these Great Lakes neighbors.  There is therefore a demand for 
a reinvigorated Tripartite Plus process. 
2011 Elections 
 8. (C) Turning to the February 2011 presidential elections, 
Assistant Secretary Carson stressed the importance of free, 
open, and transparent elections.  He urged President Museveni 
to give the opposition political space and open the electoral 
process to outside observers to ensure local and 
international credibility.  Museveni claimed the opposition 
already enjoys ample political space but, just like 
"terrorists in Somalia," has no agenda and therefore no 
ability to attract support.  Referring to the closure of 
radio stations and suspension of journalists following the 
deadly September 10-12 riots in Kampala (ref. A), Museveni 
said Uganda has 132 radio stations and seven television 
stations, and that Ugandans are free to hold political 
meetings at anytime and anywhere.  He said the only electoral 
reform needed before 2011 is the computerization of the 
national voter registry to eliminate double registrations 
entered by the opposition. 
 9. (C)  Assistant Secretary Carson said that an impartial 
Electoral Commission representative of the interests of the 
nation is critical.  Museveni described the Electoral 
Commission Chairman as "very unpolitical" and said only two 
commission members were previously affiliated with political 
parties and one of these belonged to the opposition.  He 
allowed, however, that there is a proposal to add additional 
members to the Commission. NOTE: Several members of Uganda's 
partisan Electoral Commission have overt ties to the ruling 
NRM party (ref. B).  Opposition parties are demanding a new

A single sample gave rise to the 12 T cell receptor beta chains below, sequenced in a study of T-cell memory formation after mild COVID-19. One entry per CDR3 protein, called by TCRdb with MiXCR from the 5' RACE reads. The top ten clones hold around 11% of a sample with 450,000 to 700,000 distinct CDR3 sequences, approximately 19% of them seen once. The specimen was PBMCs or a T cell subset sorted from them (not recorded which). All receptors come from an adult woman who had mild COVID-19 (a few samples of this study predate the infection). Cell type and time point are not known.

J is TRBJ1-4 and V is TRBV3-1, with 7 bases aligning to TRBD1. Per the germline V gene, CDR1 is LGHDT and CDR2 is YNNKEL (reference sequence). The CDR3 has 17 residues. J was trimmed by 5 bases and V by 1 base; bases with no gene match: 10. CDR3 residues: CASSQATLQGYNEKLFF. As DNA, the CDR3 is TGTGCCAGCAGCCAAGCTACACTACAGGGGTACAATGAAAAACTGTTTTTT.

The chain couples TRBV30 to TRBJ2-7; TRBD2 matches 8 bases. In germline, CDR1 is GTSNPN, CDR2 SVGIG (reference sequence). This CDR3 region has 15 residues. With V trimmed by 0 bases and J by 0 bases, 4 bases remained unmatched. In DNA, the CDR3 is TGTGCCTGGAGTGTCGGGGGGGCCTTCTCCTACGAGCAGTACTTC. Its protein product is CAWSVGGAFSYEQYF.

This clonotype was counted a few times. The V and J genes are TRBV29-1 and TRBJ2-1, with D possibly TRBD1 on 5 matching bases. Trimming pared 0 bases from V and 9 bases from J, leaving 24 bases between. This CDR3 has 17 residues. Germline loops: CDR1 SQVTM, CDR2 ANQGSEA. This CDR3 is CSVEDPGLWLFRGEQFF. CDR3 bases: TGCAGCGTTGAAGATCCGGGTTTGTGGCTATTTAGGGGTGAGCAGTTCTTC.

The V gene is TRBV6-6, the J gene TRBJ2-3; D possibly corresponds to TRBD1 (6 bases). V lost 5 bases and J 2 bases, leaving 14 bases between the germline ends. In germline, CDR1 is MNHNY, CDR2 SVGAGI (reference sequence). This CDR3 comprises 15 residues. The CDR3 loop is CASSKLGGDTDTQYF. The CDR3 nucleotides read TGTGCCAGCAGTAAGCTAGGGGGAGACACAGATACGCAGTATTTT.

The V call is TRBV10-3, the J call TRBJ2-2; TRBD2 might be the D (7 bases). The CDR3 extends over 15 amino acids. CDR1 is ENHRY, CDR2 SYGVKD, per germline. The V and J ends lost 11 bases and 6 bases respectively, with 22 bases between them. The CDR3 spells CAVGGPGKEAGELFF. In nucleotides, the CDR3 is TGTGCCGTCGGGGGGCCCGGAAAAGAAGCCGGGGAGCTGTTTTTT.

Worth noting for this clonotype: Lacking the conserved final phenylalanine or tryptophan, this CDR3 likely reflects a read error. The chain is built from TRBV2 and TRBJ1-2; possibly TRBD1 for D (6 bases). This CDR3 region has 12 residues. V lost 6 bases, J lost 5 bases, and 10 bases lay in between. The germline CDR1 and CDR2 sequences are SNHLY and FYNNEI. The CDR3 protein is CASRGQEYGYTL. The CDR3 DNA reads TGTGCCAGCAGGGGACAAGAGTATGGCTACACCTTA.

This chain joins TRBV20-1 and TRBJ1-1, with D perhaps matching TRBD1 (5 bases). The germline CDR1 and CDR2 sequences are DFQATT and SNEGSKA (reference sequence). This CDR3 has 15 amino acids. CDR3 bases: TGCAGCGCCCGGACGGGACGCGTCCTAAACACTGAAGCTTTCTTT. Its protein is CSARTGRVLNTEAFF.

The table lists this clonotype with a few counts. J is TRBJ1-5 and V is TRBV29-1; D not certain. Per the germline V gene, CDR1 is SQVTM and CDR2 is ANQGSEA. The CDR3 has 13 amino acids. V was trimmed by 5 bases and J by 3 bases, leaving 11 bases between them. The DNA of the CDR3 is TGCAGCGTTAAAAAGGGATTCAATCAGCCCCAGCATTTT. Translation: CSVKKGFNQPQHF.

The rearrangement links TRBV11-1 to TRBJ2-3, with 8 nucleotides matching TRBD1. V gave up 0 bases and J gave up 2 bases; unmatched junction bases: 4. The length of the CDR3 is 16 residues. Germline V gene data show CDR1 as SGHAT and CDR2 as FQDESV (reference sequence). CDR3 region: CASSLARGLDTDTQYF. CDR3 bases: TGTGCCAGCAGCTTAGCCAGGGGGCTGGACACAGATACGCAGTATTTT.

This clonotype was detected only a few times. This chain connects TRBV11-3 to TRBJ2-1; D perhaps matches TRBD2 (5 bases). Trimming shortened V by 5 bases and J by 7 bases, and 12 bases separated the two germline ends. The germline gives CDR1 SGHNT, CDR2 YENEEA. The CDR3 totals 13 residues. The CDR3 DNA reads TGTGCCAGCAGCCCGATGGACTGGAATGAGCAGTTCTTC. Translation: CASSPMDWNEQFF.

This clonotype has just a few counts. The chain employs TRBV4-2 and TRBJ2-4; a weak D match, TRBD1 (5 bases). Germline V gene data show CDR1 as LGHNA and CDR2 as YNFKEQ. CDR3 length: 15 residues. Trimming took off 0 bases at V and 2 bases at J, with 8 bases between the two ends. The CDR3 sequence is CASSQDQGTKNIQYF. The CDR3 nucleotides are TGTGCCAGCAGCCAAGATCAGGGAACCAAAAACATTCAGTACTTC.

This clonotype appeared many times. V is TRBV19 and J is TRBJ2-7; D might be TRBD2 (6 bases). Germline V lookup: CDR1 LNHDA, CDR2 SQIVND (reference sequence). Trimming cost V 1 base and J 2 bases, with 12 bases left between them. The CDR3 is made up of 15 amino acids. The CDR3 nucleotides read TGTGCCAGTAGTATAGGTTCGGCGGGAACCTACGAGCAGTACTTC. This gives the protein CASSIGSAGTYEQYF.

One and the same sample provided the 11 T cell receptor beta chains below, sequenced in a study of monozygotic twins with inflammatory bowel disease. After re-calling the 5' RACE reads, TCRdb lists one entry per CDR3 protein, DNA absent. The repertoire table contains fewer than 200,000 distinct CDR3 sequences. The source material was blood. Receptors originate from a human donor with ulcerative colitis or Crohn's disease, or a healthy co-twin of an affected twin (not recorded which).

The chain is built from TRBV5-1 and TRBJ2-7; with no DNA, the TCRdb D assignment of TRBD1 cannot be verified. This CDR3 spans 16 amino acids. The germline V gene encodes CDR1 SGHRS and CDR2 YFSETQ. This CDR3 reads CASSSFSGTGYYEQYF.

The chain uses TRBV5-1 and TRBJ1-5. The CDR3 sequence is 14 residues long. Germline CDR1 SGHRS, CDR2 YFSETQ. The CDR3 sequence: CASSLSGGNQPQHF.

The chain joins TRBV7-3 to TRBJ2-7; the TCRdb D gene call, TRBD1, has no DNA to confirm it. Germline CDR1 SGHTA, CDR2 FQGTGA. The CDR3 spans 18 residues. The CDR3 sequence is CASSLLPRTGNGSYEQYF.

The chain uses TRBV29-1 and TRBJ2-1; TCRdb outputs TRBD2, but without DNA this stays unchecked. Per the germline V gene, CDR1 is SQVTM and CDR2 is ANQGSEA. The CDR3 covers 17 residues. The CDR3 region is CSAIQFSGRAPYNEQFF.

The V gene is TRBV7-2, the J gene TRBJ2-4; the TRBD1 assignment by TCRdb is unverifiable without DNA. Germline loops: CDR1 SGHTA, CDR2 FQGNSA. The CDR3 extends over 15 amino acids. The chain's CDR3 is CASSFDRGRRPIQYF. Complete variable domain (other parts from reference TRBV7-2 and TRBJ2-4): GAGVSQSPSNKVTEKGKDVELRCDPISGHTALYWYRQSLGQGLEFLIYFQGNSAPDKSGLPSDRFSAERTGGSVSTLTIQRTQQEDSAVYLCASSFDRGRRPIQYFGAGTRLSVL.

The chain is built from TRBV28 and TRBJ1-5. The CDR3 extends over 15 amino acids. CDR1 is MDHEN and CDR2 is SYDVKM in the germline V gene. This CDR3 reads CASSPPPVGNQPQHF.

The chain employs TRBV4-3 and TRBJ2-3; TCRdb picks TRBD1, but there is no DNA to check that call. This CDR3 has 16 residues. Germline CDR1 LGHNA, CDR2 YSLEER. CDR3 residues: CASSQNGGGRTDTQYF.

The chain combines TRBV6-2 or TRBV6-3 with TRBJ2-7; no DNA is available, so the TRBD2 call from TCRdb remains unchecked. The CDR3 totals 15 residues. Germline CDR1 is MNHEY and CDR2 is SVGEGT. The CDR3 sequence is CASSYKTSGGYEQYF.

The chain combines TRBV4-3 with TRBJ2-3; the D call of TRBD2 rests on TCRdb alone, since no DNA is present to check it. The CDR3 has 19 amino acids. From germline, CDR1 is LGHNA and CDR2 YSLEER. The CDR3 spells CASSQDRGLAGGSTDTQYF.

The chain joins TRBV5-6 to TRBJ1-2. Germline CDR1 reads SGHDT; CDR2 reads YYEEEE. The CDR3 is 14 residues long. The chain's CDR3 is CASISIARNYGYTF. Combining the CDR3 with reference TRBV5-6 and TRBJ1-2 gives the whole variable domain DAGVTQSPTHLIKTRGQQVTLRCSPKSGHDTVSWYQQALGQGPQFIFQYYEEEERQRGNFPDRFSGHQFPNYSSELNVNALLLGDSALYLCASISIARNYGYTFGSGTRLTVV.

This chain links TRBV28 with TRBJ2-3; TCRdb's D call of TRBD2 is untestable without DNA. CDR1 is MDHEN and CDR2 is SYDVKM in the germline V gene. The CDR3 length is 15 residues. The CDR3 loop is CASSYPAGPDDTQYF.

Electoral Commission as a prerequisite for participation in 
the 2011 election (ref. C).  END NOTE. 
 10. (C) Museveni asked the U.S. to pressure Khartoum to 
implement the Comprehensive Peace Agreement (CPA) and warned 
that "a lot of problems" will result if the CPA fails. 
Describing himself as a "victim" of Sudan, Museveni said 
Sudan's "nomadic" search for new mediators is an avoidance 
tactic and invited Special Envoy Gration to visit Uganda.  He 
also recommended Gration liaise closely with the Chairman of 
the Intergovernmental Authority on Development (IGAD). 
Assistant Secretary Carson promised to relay this information 
to Gration.  He also briefed Museveni on our new Sudan 
strategy paper and our commitment to the CPA.  Museveni said 
Uganda is providing Southern Sudan with limited assistance, 
to include some military and police training, but that 
Southern Sudanese civil servants lack the capacity to 
effectively run a state and require urgent administrative and 
judicial training. 
Anti-Homosexuality Bill 
KAMPALA 00001276  003 OF 003 
 11. (SBU) Assistant Secretary Carson also raised the issue of 
"anti-homosexuality" legislation recently tabled in